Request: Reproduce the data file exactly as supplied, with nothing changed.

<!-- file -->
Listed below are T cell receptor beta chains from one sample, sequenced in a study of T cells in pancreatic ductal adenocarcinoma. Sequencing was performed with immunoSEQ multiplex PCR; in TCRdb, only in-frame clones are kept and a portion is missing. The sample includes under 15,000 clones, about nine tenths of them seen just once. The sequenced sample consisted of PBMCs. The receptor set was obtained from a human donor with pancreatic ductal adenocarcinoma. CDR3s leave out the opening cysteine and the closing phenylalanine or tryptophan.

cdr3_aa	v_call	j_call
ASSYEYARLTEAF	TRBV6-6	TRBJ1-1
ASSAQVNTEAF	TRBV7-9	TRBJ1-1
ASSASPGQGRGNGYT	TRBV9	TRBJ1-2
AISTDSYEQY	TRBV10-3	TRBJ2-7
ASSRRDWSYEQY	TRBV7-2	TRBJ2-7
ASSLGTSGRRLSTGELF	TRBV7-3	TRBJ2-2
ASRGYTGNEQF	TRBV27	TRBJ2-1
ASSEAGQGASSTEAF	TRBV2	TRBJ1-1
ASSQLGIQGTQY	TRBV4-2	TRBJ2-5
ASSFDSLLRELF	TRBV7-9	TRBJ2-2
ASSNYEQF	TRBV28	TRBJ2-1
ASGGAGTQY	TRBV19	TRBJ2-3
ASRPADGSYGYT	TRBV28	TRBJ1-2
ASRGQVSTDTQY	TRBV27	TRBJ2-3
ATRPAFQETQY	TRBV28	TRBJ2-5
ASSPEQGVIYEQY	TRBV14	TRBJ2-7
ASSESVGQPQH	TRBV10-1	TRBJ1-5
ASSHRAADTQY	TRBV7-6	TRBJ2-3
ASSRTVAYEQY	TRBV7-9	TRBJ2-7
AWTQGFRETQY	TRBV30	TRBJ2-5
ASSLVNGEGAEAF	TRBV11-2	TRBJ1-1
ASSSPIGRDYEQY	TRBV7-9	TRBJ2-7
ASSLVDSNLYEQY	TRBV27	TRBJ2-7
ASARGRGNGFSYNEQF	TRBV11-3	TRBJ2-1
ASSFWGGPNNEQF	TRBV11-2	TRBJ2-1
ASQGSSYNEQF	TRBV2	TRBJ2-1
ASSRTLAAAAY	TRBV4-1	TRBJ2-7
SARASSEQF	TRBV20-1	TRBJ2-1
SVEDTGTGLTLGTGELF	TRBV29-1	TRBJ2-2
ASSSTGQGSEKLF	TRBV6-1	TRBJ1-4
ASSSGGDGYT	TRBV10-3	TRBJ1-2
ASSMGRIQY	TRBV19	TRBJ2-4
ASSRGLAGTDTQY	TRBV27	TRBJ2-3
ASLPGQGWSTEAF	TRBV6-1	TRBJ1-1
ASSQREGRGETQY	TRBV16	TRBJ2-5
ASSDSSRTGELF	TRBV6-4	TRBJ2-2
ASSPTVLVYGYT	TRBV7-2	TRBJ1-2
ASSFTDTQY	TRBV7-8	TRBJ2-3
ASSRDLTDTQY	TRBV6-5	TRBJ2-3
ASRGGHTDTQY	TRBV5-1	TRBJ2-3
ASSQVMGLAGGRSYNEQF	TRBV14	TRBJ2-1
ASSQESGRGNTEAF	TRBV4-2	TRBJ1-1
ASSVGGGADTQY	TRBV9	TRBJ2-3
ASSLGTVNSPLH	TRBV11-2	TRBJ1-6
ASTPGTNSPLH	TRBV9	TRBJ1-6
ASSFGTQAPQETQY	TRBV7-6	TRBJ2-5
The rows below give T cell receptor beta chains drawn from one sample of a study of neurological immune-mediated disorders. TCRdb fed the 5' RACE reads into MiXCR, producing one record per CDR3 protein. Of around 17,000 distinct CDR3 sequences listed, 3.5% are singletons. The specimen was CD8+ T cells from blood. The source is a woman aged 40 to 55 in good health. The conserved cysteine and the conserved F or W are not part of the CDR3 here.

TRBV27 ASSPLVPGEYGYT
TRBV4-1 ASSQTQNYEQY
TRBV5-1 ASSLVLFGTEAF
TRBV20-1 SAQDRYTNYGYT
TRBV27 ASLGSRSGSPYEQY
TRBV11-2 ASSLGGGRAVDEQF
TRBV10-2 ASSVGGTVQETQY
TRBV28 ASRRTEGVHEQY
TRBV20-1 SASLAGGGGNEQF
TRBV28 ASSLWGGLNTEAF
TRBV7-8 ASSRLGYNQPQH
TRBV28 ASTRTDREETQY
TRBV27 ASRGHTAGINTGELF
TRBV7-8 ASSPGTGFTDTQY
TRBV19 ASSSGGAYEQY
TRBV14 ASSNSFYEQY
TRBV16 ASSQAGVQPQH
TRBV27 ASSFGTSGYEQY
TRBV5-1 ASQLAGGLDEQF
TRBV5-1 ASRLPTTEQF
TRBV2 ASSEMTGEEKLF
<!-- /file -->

Listed below are T cell receptor beta chains from one sample, sequenced in a study of T cells in pancreatic ductal adenocarcinoma. Sequencing was performed with immunoSEQ multiplex PCR; in TCRdb, only in-frame clones are kept and a portion is missing. The sample includes under 15,000 clones, about nine tenths of them seen just once. The sequenced sample consisted of PBMCs. The receptor set was obtained from a human donor with pancreatic ductal adenocarcinoma. CDR3s leave out the opening cysteine and the closing phenylalanine or tryptophan.

cdr3_aa	v_call	j_call
ASSYEYARLTEAF	TRBV6-6	TRBJ1-1
ASSAQVNTEAF	TRBV7-9	TRBJ1-1
ASSASPGQGRGNGYT	TRBV9	TRBJ1-2
AISTDSYEQY	TRBV10-3	TRBJ2-7
ASSRRDWSYEQY	TRBV7-2	TRBJ2-7
ASSLGTSGRRLSTGELF	TRBV7-3	TRBJ2-2
ASRGYTGNEQF	TRBV27	TRBJ2-1
ASSEAGQGASSTEAF	TRBV2	TRBJ1-1
ASSQLGIQGTQY	TRBV4-2	TRBJ2-5
ASSFDSLLRELF	TRBV7-9	TRBJ2-2
ASSNYEQF	TRBV28	TRBJ2-1
ASGGAGTQY	TRBV19	TRBJ2-3
ASRPADGSYGYT	TRBV28	TRBJ1-2
ASRGQVSTDTQY	TRBV27	TRBJ2-3
ATRPAFQETQY	TRBV28	TRBJ2-5
ASSPEQGVIYEQY	TRBV14	TRBJ2-7
ASSESVGQPQH	TRBV10-1	TRBJ1-5
ASSHRAADTQY	TRBV7-6	TRBJ2-3
ASSRTVAYEQY	TRBV7-9	TRBJ2-7
AWTQGFRETQY	TRBV30	TRBJ2-5
ASSLVNGEGAEAF	TRBV11-2	TRBJ1-1
ASSSPIGRDYEQY	TRBV7-9	TRBJ2-7
ASSLVDSNLYEQY	TRBV27	TRBJ2-7
ASARGRGNGFSYNEQF	TRBV11-3	TRBJ2-1
ASSFWGGPNNEQF	TRBV11-2	TRBJ2-1
ASQGSSYNEQF	TRBV2	TRBJ2-1
ASSRTLAAAAY	TRBV4-1	TRBJ2-7
SARASSEQF	TRBV20-1	TRBJ2-1
SVEDTGTGLTLGTGELF	TRBV29-1	TRBJ2-2
ASSSTGQGSEKLF	TRBV6-1	TRBJ1-4
ASSSGGDGYT	TRBV10-3	TRBJ1-2
ASSMGRIQY	TRBV19	TRBJ2-4
ASSRGLAGTDTQY	TRBV27	TRBJ2-3
ASLPGQGWSTEAF	TRBV6-1	TRBJ1-1
ASSQREGRGETQY	TRBV16	TRBJ2-5
ASSDSSRTGELF	TRBV6-4	TRBJ2-2
ASSPTVLVYGYT	TRBV7-2	TRBJ1-2
ASSFTDTQY	TRBV7-8	TRBJ2-3
ASSRDLTDTQY	TRBV6-5	TRBJ2-3
ASRGGHTDTQY	TRBV5-1	TRBJ2-3
ASSQVMGLAGGRSYNEQF	TRBV14	TRBJ2-1
ASSQESGRGNTEAF	TRBV4-2	TRBJ1-1
ASSVGGGADTQY	TRBV9	TRBJ2-3
ASSLGTVNSPLH	TRBV11-2	TRBJ1-6
ASTPGTNSPLH	TRBV9	TRBJ1-6
ASSFGTQAPQETQY	TRBV7-6	TRBJ2-5
The rows below give T cell receptor beta chains drawn from one sample of a study of neurological immune-mediated disorders. TCRdb fed the 5' RACE reads into MiXCR, producing one record per CDR3 protein. Of around 17,000 distinct CDR3 sequences listed, 3.5% are singletons. The specimen was CD8+ T cells from blood. The source is a woman aged 40 to 55 in good health. The conserved cysteine and the conserved F or W are not part of the CDR3 here.

TRBV27 ASSPLVPGEYGYT
TRBV4-1 ASSQTQNYEQY
TRBV5-1 ASSLVLFGTEAF
TRBV20-1 SAQDRYTNYGYT
TRBV27 ASLGSRSGSPYEQY
TRBV11-2 ASSLGGGRAVDEQF
TRBV10-2 ASSVGGTVQETQY
TRBV28 ASRRTEGVHEQY
TRBV20-1 SASLAGGGGNEQF
TRBV28 ASSLWGGLNTEAF
TRBV7-8 ASSRLGYNQPQH
TRBV28 ASTRTDREETQY
TRBV27 ASRGHTAGINTGELF
TRBV7-8 ASSPGTGFTDTQY
TRBV19 ASSSGGAYEQY
TRBV14 ASSNSFYEQY
TRBV16 ASSQAGVQPQH
TRBV27 ASSFGTSGYEQY
TRBV5-1 ASQLAGGLDEQF
TRBV5-1 ASRLPTTEQF
TRBV2 ASSEMTGEEKLF